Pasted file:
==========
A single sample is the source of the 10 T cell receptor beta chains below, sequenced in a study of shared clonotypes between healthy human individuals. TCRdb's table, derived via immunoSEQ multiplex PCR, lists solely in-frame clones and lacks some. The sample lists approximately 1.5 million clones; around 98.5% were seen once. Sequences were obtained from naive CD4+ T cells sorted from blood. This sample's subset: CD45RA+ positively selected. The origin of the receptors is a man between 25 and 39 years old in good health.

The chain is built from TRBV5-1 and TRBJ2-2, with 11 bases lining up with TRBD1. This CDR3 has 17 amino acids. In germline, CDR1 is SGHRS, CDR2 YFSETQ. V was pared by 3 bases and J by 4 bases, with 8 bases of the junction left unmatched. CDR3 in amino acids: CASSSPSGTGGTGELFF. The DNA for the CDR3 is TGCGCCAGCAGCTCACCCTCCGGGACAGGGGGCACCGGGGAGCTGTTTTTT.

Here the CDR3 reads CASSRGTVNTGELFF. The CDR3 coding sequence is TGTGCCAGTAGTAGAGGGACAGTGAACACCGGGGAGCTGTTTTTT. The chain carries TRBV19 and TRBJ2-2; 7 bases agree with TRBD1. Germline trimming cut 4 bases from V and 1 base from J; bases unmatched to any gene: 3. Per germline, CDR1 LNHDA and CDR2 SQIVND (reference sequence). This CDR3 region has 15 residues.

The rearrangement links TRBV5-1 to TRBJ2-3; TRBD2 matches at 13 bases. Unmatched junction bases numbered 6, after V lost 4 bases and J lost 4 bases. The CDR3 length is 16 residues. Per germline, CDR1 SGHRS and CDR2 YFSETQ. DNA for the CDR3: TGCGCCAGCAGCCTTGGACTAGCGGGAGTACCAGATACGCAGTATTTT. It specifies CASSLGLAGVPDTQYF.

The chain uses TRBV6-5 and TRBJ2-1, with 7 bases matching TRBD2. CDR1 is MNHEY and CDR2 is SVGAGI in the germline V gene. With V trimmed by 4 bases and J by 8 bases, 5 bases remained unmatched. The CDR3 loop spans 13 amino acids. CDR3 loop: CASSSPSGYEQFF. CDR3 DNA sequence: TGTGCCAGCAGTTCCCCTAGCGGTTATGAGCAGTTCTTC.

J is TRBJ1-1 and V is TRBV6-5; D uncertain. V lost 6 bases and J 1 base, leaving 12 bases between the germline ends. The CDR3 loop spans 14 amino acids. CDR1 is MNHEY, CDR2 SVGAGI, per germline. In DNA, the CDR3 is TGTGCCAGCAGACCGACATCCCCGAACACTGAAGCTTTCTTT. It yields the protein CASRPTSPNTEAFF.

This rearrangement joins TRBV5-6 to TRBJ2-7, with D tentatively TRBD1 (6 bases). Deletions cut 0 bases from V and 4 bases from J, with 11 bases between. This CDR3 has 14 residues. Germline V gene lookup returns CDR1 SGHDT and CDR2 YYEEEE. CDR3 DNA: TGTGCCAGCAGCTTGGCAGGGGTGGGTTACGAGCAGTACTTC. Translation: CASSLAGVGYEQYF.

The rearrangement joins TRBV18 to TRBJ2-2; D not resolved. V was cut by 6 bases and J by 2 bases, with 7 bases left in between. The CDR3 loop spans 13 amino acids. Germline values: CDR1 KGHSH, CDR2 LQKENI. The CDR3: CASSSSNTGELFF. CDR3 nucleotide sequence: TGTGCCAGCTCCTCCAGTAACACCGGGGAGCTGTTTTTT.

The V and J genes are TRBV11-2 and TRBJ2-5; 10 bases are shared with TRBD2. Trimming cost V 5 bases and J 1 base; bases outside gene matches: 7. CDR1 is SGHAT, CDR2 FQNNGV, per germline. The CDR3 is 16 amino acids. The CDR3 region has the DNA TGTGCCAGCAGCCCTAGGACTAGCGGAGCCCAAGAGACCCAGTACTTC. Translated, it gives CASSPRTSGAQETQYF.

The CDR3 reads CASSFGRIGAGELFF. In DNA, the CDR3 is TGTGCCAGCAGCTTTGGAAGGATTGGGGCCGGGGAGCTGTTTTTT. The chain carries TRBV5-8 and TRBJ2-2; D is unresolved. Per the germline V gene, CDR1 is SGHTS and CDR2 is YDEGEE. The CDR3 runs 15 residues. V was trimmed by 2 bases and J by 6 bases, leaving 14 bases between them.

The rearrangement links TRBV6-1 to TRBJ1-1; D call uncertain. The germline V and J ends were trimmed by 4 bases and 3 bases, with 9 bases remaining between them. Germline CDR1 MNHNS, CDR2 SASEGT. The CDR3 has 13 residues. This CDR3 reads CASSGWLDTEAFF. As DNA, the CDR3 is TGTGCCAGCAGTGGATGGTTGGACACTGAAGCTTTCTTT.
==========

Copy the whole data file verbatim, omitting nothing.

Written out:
A single sample is the source of the 10 T cell receptor beta chains below, sequenced in a study of shared clonotypes between healthy human individuals. TCRdb's table, derived via immunoSEQ multiplex PCR, lists solely in-frame clones and lacks some. The sample lists approximately 1.5 million clones; around 98.5% were seen once. Sequences were obtained from naive CD4+ T cells sorted from blood. This sample's subset: CD45RA+ positively selected. The origin of the receptors is a man between 25 and 39 years old in good health.

The chain is built from TRBV5-1 and TRBJ2-2, with 11 bases lining up with TRBD1. This CDR3 has 17 amino acids. In germline, CDR1 is SGHRS, CDR2 YFSETQ. V was pared by 3 bases and J by 4 bases, with 8 bases of the junction left unmatched. CDR3 in amino acids: CASSSPSGTGGTGELFF. The DNA for the CDR3 is TGCGCCAGCAGCTCACCCTCCGGGACAGGGGGCACCGGGGAGCTGTTTTTT.

Here the CDR3 reads CASSRGTVNTGELFF. The CDR3 coding sequence is TGTGCCAGTAGTAGAGGGACAGTGAACACCGGGGAGCTGTTTTTT. The chain carries TRBV19 and TRBJ2-2; 7 bases agree with TRBD1. Germline trimming cut 4 bases from V and 1 base from J; bases unmatched to any gene: 3. Per germline, CDR1 LNHDA and CDR2 SQIVND (reference sequence). This CDR3 region has 15 residues.

The rearrangement links TRBV5-1 to TRBJ2-3; TRBD2 matches at 13 bases. Unmatched junction bases numbered 6, after V lost 4 bases and J lost 4 bases. The CDR3 length is 16 residues. Per germline, CDR1 SGHRS and CDR2 YFSETQ. DNA for the CDR3: TGCGCCAGCAGCCTTGGACTAGCGGGAGTACCAGATACGCAGTATTTT. It specifies CASSLGLAGVPDTQYF.

The chain uses TRBV6-5 and TRBJ2-1, with 7 bases matching TRBD2. CDR1 is MNHEY and CDR2 is SVGAGI in the germline V gene. With V trimmed by 4 bases and J by 8 bases, 5 bases remained unmatched. The CDR3 loop spans 13 amino acids. CDR3 loop: CASSSPSGYEQFF. CDR3 DNA sequence: TGTGCCAGCAGTTCCCCTAGCGGTTATGAGCAGTTCTTC.

J is TRBJ1-1 and V is TRBV6-5; D uncertain. V lost 6 bases and J 1 base, leaving 12 bases between the germline ends. The CDR3 loop spans 14 amino acids. CDR1 is MNHEY, CDR2 SVGAGI, per germline. In DNA, the CDR3 is TGTGCCAGCAGACCGACATCCCCGAACACTGAAGCTTTCTTT. It yields the protein CASRPTSPNTEAFF.

This rearrangement joins TRBV5-6 to TRBJ2-7, with D tentatively TRBD1 (6 bases). Deletions cut 0 bases from V and 4 bases from J, with 11 bases between. This CDR3 has 14 residues. Germline V gene lookup returns CDR1 SGHDT and CDR2 YYEEEE. CDR3 DNA: TGTGCCAGCAGCTTGGCAGGGGTGGGTTACGAGCAGTACTTC. Translation: CASSLAGVGYEQYF.

The rearrangement joins TRBV18 to TRBJ2-2; D not resolved. V was cut by 6 bases and J by 2 bases, with 7 bases left in between. The CDR3 loop spans 13 amino acids. Germline values: CDR1 KGHSH, CDR2 LQKENI. The CDR3: CASSSSNTGELFF. CDR3 nucleotide sequence: TGTGCCAGCTCCTCCAGTAACACCGGGGAGCTGTTTTTT.

The V and J genes are TRBV11-2 and TRBJ2-5; 10 bases are shared with TRBD2. Trimming cost V 5 bases and J 1 base; bases outside gene matches: 7. CDR1 is SGHAT, CDR2 FQNNGV, per germline. The CDR3 is 16 amino acids. The CDR3 region has the DNA TGTGCCAGCAGCCCTAGGACTAGCGGAGCCCAAGAGACCCAGTACTTC. Translated, it gives CASSPRTSGAQETQYF.

The CDR3 reads CASSFGRIGAGELFF. In DNA, the CDR3 is TGTGCCAGCAGCTTTGGAAGGATTGGGGCCGGGGAGCTGTTTTTT. The chain carries TRBV5-8 and TRBJ2-2; D is unresolved. Per the germline V gene, CDR1 is SGHTS and CDR2 is YDEGEE. The CDR3 runs 15 residues. V was trimmed by 2 bases and J by 6 bases, leaving 14 bases between them.

The rearrangement links TRBV6-1 to TRBJ1-1; D call uncertain. The germline V and J ends were trimmed by 4 bases and 3 bases, with 9 bases remaining between them. Germline CDR1 MNHNS, CDR2 SASEGT. The CDR3 has 13 residues. This CDR3 reads CASSGWLDTEAFF. As DNA, the CDR3 is TGTGCCAGCAGTGGATGGTTGGACACTGAAGCTTTCTTT.